Following up on Friday’s post on a recent publication titled “Faith in the Suburbs: Evangelical books about Suburban Life” and yesterday’s recommendation of The Suburban Christian for a more scholarly approach among evangelical books that discuss suburban life, today I highlight two books that stand out in taking a more devotional approach to evangelical life in the suburbs.
As I noted yesterday, the books I examined all had an interest in helping Christians grow in faith and practice and live in the suburbs at the same time. Both Dave Goetz’s 2006 book Death by Suburb: How to Keep the Suburbs from Killing Your Soul and Ashley Hales’ 2018 book Finding Holy in the Suburbs: Living Faithfully in the Land of Too Much stand out for their mix of advice for and insight into the everyday suburban religious life and the spiritual practices they recommend for a changed suburban life.
They approach these practices in slightly different ways. In the opening chapter, Goetz sets up the problem:
I think my suburb, as safe and religious coated as it is, keeps me from Jesus. Or at least, my suburb (and the religion of the suburbs) obscures the real Jesus. The living patterns of the good life affect me more than I know. Yet the same environmental factors that numb me to the things of God also hold out great promise. I don’t need to the escape the suburbs. I need to find Jesus here. (5)
Subsequent chapters then each start with a listed environmental toxin of suburban life and then a practice in response. The material for each chapter then discusses these two features. Pursuing these practices will help readers find the thicker life he describes this way:
This much thicker world is a world in which I am live to God and alive to others, a world in which what I don’t yet own defines me. (13)
Hales puts the problem this way:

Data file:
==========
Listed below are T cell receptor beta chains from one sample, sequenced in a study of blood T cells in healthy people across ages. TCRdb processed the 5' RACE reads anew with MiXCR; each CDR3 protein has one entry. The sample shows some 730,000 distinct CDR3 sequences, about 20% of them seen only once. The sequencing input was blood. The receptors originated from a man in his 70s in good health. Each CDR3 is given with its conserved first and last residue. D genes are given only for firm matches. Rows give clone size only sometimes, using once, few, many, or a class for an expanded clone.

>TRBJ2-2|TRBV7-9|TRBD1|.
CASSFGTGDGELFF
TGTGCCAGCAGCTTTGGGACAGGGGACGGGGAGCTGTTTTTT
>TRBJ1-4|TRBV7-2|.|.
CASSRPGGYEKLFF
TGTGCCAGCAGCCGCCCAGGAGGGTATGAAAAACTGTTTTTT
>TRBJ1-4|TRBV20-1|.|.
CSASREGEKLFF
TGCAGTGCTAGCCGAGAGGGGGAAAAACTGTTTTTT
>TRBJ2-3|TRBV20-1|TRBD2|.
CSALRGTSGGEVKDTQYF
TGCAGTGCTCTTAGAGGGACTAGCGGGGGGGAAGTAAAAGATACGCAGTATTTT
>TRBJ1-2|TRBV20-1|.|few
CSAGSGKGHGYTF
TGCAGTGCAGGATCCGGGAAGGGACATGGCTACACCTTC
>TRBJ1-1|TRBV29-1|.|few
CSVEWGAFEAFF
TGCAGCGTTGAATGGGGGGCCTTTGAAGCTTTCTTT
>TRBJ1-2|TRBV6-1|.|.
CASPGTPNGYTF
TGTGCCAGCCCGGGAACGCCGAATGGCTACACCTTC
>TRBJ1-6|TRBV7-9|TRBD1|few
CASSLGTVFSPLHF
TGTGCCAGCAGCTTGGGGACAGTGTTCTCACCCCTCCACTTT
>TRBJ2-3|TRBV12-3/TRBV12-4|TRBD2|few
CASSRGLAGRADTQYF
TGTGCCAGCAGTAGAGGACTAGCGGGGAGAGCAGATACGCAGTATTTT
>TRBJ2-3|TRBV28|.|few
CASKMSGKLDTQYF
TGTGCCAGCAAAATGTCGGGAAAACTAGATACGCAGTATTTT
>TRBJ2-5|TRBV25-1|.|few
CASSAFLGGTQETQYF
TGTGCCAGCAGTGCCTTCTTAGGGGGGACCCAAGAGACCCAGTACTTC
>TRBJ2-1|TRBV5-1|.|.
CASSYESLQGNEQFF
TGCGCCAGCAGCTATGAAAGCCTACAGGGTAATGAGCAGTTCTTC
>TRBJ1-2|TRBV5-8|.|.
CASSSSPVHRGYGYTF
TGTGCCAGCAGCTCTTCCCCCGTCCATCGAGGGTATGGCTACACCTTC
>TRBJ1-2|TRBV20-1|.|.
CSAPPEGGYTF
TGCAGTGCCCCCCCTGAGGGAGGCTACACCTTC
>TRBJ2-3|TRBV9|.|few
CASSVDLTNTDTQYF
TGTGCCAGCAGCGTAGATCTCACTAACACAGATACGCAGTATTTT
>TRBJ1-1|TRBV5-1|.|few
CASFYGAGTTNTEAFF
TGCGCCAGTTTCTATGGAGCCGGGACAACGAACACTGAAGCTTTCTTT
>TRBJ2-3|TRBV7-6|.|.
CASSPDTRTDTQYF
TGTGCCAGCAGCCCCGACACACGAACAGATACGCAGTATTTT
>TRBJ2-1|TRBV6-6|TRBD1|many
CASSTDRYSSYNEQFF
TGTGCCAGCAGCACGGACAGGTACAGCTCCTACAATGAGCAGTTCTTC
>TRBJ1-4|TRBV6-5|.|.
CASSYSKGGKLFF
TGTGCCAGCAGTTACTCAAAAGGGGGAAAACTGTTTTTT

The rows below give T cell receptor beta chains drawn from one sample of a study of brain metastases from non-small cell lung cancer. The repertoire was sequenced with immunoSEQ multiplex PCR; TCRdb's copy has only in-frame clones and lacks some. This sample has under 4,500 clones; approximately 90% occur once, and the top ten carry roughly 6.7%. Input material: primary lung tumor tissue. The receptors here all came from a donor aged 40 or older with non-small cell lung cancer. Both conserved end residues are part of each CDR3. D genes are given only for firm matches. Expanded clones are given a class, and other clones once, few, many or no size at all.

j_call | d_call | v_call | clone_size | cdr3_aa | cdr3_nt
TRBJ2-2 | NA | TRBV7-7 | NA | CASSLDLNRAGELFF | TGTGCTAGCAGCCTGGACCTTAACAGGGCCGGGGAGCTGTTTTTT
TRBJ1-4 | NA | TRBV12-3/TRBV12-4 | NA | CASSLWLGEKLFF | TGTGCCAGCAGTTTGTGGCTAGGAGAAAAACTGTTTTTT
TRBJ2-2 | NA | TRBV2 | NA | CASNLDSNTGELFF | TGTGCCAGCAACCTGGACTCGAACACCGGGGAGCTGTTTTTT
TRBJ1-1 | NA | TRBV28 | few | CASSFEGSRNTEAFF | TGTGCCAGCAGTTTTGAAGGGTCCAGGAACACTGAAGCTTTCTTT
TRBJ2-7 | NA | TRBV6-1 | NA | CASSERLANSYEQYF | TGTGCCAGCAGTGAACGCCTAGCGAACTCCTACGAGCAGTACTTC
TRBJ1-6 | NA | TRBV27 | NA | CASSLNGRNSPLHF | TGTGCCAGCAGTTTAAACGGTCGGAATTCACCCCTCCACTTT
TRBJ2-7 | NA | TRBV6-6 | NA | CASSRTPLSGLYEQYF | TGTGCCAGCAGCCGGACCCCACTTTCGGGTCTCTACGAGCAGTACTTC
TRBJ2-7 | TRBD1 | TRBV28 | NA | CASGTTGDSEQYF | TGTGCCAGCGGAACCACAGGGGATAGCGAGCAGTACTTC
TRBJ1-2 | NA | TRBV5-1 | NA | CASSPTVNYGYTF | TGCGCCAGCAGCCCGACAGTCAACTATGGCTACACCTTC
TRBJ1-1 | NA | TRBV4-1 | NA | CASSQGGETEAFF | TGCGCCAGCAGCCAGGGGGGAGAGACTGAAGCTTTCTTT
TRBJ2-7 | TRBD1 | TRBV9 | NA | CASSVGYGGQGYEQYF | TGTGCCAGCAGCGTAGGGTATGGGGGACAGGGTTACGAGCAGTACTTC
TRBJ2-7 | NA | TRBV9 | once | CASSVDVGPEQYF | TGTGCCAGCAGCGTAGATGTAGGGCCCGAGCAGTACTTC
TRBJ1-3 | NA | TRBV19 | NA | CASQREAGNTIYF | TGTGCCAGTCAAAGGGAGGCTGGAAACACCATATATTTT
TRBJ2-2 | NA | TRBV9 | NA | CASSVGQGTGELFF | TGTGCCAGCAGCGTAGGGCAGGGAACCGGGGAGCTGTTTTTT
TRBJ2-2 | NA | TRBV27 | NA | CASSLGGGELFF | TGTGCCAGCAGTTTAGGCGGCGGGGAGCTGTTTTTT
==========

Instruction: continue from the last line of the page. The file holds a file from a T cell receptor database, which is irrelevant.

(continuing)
More than 50 percent of Americans live in suburbs, and many of them desire to live a Christian life. Yet often the suburbs are ignored (“Your place doesn’t matter, we’re all going to heaven anyway”), denigrated and demeaned (“You’re selfish if you live in a suburb; you only care about your own safety and advancement”), or seen as a cop-out to a faithful Christian life (“If you really loved God, you’d move to Africa or work in an impoverished area”). From books to Hollywood jokes, the suburbs aren’t supposed to be good for our souls. Even David Goetz’s popular book, Death by Suburb, though helpful, presumes suburban life is toxic for your soul – as if suburbia were uniquely broken by the weight of sin. The suburbs – like any place – exhibit both the goodness of God’s creative acts (in desiring to foster community, beauty, rest, hospitality, family) and sin (in focusing on image, materialism, and individualism to the exclusion of others). We cannot be quick to dismiss the suburbs out of hand. (8)
The practices and counterliturgies Hales recommends would help Christians see suburbs and their role their differently:
This book is about coming home, about finding ourselves in the story of God and rooting ourselves in our places. It’s a bold look at the culture of affluence as expressed in suburban life. My hope is that is challenges your idea of belonging and also shows you a more beautiful story to root yourself in. As individuals, families, and churches commit to love and sacrifice for our neighborhood and subdivisions, we will find our place. (14-15)
If an individual, church group, or religious organization wants to consider evangelical life in the suburbs, both of these books could be a good starting point for conversation and action.